How would you test a guillotine?

Best of Barmy Britain Horrible Histories
Best of Barmy Britain Horrible Histories

Horrible Histories will be rampaging into Worthing’s Connaught Theatre.

The West End production of Horrible Histories – The Best of Barmy Britain is coming to the venue on Saturday, May 13, a quick gallop through several thousand years of British history with actors Laura Dalgleish and Neal Foster. Can you beat battling Boudica? Will King John be a martyr for the Magna Carta? What if you caught the putrid plague? Would you lose your heart or head to horrible Henry VIII? Will Parliament survive gunpowder Guy? Dare you stand and deliver to dastardly Dick Turpin?

Just some of the questions audiences will find answers for in this 70-minute show where they’ll meet characters and discover lots of incredible facts. It’s history with the nasty bits left in.

Barmy Britain is written by Terry Deary and Neal Foster from Deary’s best-selling Horrible Histories books. Terry is the world’s best-selling non-fiction author for children and one of the most popular children’s authors in the country. He has written 200 books which have been translated into 40 different languages. His 50 Horrible Histories titles have sold over 25 million copies worldwide from China to Brazil.

Terry reckons the most interesting fact about the guillotine is how it was tested.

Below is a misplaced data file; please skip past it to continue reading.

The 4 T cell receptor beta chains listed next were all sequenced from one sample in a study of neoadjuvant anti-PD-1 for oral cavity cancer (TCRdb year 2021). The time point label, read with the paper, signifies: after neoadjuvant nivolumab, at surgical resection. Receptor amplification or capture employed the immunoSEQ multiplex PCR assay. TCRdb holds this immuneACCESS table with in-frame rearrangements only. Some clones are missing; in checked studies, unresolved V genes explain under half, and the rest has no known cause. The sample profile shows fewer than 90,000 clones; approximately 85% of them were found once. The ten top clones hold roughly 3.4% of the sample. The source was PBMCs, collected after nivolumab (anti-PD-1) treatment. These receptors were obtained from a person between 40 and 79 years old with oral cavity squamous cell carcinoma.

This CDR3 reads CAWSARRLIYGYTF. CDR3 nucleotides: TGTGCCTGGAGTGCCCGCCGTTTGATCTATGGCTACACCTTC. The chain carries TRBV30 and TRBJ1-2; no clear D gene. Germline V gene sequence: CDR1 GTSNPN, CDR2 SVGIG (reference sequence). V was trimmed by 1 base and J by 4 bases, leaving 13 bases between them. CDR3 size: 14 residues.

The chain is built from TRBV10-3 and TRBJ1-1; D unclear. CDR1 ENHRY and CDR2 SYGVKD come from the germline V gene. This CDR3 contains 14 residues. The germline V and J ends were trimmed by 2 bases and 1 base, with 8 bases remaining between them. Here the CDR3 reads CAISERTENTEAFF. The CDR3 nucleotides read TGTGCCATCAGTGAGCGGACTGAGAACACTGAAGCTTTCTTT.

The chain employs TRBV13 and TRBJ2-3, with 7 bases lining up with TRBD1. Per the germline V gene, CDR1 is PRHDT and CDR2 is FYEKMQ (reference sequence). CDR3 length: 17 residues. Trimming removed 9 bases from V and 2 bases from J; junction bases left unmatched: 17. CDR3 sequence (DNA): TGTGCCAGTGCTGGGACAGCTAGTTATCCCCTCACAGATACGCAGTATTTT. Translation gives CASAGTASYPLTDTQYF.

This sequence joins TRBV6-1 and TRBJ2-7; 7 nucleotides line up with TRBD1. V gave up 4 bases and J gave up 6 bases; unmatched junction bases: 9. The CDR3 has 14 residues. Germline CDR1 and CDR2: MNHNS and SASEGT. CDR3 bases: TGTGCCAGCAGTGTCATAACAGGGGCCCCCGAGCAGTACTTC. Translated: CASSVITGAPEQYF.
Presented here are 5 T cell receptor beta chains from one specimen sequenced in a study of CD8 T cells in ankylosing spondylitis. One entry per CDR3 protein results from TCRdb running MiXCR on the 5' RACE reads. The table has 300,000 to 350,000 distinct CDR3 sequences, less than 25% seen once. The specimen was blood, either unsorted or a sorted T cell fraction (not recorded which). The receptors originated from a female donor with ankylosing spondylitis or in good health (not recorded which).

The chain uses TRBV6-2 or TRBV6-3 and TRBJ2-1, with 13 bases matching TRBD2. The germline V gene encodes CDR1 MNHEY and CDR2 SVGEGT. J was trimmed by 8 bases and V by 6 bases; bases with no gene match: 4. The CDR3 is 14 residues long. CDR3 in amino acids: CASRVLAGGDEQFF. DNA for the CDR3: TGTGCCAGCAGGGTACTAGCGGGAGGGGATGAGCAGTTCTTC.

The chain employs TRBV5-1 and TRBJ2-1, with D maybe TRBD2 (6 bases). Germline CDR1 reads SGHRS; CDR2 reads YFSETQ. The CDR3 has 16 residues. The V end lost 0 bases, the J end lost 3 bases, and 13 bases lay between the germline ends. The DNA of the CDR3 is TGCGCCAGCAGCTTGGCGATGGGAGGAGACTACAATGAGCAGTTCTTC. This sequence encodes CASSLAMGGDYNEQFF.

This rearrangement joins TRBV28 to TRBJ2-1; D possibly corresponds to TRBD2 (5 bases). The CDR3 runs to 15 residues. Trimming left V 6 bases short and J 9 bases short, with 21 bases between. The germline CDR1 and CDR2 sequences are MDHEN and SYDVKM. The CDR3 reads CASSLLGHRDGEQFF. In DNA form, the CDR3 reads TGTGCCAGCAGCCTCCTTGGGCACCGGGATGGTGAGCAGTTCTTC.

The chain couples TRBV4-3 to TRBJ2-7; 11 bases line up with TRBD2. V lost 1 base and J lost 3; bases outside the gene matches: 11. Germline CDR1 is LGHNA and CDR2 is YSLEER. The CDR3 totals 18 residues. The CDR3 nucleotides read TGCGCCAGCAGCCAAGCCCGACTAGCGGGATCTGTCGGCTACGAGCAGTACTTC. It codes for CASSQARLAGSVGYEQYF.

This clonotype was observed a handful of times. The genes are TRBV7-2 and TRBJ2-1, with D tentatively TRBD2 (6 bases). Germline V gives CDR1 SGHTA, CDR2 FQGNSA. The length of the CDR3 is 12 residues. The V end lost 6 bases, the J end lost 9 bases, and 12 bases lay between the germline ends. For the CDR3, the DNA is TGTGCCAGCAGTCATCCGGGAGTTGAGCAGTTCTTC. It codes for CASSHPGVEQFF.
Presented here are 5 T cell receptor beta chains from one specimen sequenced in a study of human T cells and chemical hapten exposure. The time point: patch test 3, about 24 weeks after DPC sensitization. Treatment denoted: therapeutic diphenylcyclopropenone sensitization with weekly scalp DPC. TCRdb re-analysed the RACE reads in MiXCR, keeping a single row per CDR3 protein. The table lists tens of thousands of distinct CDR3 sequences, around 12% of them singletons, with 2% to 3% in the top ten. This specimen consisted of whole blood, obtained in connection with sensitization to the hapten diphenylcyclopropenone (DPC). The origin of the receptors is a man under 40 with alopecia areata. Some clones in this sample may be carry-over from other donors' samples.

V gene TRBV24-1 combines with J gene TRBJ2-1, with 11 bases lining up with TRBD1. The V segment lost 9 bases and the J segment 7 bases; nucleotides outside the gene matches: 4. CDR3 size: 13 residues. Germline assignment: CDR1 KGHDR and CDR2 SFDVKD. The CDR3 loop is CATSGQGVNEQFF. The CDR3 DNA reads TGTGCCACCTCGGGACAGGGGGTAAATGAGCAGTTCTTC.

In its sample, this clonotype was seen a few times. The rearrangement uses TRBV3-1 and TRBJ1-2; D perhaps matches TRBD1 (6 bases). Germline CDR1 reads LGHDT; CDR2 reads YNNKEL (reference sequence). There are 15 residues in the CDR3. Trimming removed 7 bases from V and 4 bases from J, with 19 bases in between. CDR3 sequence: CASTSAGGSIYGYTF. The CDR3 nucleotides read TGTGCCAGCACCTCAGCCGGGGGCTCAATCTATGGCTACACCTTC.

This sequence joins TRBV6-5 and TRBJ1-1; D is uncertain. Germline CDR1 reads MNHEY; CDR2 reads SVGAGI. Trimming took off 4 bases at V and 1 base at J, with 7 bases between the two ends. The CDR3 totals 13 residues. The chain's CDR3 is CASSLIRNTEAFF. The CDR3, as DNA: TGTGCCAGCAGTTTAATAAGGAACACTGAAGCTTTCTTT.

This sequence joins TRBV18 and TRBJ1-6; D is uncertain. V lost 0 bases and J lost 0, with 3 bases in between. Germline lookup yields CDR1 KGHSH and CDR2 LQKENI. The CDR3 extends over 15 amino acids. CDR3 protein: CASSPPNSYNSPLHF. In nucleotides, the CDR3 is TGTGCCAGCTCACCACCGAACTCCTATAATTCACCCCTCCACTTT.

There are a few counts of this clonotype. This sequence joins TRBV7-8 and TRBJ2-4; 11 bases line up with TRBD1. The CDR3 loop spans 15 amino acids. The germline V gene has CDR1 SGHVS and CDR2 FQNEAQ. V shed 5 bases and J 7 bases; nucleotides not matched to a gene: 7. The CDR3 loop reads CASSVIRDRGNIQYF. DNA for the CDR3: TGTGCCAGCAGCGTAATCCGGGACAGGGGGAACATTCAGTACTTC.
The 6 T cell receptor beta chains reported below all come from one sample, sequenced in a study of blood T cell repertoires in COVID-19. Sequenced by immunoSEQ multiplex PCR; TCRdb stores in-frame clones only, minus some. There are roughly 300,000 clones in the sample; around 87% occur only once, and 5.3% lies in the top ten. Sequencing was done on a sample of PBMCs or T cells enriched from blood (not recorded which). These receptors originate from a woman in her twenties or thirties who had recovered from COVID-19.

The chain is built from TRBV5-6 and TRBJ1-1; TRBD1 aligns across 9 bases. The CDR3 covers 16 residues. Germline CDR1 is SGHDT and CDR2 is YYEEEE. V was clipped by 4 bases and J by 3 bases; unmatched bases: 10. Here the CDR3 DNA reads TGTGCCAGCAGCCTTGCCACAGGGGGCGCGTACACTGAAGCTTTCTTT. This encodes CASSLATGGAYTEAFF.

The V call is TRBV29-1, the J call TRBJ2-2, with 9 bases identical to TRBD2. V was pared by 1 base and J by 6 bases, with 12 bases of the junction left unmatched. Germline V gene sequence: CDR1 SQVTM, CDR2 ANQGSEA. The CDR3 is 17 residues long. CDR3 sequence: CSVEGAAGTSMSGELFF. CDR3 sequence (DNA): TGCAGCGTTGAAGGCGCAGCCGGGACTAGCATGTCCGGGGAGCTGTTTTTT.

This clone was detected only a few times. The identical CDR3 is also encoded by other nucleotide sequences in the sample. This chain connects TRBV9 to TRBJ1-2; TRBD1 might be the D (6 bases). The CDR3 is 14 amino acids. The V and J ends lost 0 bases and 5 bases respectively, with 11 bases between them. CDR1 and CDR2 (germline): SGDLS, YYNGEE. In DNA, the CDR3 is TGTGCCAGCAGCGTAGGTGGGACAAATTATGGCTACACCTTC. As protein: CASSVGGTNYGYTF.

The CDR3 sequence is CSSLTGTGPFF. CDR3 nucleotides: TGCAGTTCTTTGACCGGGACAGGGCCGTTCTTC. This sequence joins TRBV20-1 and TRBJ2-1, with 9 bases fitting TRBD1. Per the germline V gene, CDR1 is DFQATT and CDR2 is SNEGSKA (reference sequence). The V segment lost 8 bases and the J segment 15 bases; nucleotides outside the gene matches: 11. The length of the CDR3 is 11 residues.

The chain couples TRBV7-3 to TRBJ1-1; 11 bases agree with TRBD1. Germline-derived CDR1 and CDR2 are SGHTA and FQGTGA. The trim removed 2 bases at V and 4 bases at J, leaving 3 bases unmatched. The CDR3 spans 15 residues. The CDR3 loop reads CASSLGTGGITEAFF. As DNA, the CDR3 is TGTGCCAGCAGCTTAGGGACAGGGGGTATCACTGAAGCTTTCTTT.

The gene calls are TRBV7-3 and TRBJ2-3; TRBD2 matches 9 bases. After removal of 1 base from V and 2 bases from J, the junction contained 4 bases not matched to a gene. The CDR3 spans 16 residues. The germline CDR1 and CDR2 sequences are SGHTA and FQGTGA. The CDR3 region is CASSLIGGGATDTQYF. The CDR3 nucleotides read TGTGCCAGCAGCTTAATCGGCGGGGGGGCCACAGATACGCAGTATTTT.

“Do you know?” challenges the man whose Horrible Histories have conquered the world. “How would you test it? They got corpses and tested it on them.”

And that is Terry’s idea of history: “Nobody told me that, but for me it’s the most important thing. It’s the most interesting history. You think of the people that went and got the corpses, put them through the guillotine, reassembled them and then buried them.”

For Terry that’s far more important than the political ramifications of the French Revolution: “You think of the people bringing the corpses... There is only one purpose to education, and that’s to learn how people behave towards each other. Historical fact doesn’t allow you to see that.

“Historians would dismiss that fact as trivia. They would say it is not as important as all the political complexities, but for me, that’s what it is about. I don’t write history. I write the history of the horrible. I write about human beings, about human nature, about how humans react towards each other.

“I write about human behaviour,” says Terry.

Terry really hasn’t got any time for the people who usually pass as historians: “They are an alien race. I detest them as much as they detest me. I was asked a question by The Times, what I thought about historians, so I gave them a sound bite. I said they were as seedy and devious as politicians. (Historian) David Starkey then said some nasty things about me.”

All of which served to confirm Terry’s view. His belief is that historians write from their own slant. They have all got their own angle from which they write. There is no point to any of them, Terry believes. “There is no point endlessly regurgitating the same sources.”

The problem is that as soon as people see something written down, they think it is the truth – and so slants and distortions get accepted.

“There is absolutely no point to historians unless they are doing original research. It’s not the same with archaeologists. They are at the cutting edge, if that’s not a pun. They are doing something worthwhile.”

It doesn’t surprise him his Horrible Histories have done so well on stage. “Like anything else, you can get it right or you can get it wrong.”

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